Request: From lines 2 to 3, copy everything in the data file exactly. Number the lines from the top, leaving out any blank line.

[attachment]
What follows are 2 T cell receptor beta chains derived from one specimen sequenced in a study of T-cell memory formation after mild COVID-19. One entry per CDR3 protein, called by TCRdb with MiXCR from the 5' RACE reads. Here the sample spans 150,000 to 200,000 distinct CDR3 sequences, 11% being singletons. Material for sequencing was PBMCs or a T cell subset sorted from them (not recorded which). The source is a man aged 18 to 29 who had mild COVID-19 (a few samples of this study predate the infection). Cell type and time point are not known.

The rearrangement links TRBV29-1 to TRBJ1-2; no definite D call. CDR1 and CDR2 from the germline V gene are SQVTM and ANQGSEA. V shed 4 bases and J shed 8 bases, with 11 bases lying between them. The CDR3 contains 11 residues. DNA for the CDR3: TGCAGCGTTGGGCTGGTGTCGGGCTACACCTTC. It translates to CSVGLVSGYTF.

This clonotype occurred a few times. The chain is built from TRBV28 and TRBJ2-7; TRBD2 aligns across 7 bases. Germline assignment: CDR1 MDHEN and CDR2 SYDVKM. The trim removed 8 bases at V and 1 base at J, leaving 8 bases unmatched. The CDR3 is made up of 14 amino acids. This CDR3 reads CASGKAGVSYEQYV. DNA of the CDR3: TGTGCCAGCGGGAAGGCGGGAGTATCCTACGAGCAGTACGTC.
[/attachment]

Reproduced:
The rearrangement links TRBV29-1 to TRBJ1-2; no definite D call. CDR1 and CDR2 from the germline V gene are SQVTM and ANQGSEA. V shed 4 bases and J shed 8 bases, with 11 bases lying between them. The CDR3 contains 11 residues. DNA for the CDR3: TGCAGCGTTGGGCTGGTGTCGGGCTACACCTTC. It translates to CSVGLVSGYTF.

This clonotype occurred a few times. The chain is built from TRBV28 and TRBJ2-7; TRBD2 aligns across 7 bases. Germline assignment: CDR1 MDHEN and CDR2 SYDVKM. The trim removed 8 bases at V and 1 base at J, leaving 8 bases unmatched. The CDR3 is made up of 14 amino acids. This CDR3 reads CASGKAGVSYEQYV. DNA of the CDR3: TGTGCCAGCGGGAAGGCGGGAGTATCCTACGAGCAGTACGTC.